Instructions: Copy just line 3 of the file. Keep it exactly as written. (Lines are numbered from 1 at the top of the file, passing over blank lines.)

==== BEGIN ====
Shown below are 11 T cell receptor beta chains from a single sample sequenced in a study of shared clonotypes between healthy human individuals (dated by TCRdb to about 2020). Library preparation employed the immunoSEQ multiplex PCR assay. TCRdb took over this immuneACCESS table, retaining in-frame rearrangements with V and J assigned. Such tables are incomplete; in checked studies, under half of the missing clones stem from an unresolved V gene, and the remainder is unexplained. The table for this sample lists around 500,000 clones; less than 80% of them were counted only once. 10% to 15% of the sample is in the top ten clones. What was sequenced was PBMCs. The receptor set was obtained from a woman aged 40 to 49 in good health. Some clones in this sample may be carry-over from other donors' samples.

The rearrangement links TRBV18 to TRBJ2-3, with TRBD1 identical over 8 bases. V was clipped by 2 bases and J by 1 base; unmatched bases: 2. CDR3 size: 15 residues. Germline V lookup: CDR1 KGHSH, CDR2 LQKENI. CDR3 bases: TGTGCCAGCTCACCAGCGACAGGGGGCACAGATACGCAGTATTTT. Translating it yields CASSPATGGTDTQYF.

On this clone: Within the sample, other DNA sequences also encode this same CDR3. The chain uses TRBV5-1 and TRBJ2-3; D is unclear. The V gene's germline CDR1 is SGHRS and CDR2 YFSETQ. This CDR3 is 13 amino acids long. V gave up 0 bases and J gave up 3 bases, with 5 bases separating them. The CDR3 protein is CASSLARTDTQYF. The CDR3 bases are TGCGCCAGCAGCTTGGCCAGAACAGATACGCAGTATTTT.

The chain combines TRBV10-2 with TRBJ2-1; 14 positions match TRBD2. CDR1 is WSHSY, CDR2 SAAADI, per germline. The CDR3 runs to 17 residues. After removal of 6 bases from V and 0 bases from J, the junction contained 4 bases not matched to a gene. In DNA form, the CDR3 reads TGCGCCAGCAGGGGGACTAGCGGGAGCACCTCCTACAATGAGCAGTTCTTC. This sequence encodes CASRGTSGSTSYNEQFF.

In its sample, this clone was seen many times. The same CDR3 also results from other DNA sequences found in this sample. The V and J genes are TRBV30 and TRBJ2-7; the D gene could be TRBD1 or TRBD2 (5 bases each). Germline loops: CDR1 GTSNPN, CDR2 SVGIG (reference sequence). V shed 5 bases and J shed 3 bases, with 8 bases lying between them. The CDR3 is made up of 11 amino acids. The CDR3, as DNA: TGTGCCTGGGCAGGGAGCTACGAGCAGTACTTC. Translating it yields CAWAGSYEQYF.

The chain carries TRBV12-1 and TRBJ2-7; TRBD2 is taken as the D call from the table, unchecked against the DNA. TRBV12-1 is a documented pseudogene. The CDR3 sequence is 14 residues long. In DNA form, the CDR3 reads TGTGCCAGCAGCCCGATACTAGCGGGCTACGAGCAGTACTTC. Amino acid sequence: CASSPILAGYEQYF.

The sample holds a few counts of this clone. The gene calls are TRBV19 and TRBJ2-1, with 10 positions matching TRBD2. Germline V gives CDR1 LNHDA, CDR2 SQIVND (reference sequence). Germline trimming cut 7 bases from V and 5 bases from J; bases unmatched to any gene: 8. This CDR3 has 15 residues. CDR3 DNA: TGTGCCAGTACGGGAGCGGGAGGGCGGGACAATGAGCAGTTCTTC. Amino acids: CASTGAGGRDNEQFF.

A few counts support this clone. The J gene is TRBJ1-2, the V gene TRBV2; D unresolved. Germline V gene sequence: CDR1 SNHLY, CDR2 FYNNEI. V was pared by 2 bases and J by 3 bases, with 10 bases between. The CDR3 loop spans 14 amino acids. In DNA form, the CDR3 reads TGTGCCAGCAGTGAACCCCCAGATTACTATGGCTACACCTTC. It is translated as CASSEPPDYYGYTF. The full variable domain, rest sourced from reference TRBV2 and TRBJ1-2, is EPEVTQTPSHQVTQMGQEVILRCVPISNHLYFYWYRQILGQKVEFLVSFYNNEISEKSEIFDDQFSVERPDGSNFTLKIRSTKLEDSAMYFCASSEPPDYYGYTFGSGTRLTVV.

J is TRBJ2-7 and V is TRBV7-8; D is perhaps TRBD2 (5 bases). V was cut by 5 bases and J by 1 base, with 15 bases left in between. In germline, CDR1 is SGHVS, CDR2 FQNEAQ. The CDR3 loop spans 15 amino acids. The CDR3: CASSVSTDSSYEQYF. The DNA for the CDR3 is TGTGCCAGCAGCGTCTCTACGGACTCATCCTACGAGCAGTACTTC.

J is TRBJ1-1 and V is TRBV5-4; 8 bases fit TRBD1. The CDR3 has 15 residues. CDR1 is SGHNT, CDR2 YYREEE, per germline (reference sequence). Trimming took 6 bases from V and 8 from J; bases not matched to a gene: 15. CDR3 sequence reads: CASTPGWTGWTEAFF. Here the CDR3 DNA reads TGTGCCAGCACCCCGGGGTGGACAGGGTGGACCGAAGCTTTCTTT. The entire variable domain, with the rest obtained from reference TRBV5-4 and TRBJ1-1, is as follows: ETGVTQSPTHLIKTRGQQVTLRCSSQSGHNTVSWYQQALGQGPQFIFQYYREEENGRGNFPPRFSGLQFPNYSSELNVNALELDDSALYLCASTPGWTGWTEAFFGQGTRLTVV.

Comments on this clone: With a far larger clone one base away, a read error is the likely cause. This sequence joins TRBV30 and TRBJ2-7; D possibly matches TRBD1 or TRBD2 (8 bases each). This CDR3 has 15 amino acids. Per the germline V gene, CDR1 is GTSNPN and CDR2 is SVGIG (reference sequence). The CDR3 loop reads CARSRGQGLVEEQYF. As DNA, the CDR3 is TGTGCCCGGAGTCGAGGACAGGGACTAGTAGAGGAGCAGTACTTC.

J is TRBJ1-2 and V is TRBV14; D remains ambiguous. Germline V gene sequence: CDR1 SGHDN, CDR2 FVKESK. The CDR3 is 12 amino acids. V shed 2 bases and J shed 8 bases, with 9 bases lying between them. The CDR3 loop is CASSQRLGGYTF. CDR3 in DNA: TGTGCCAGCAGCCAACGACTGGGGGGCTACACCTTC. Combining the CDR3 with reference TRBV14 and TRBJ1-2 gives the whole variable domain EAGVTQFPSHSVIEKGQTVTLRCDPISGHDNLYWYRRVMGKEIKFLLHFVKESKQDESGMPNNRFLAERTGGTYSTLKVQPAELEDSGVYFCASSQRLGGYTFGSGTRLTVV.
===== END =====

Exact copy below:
On this clone: Within the sample, other DNA sequences also encode this same CDR3. The chain uses TRBV5-1 and TRBJ2-3; D is unclear. The V gene's germline CDR1 is SGHRS and CDR2 YFSETQ. This CDR3 is 13 amino acids long. V gave up 0 bases and J gave up 3 bases, with 5 bases separating them. The CDR3 protein is CASSLARTDTQYF. The CDR3 bases are TGCGCCAGCAGCTTGGCCAGAACAGATACGCAGTATTTT.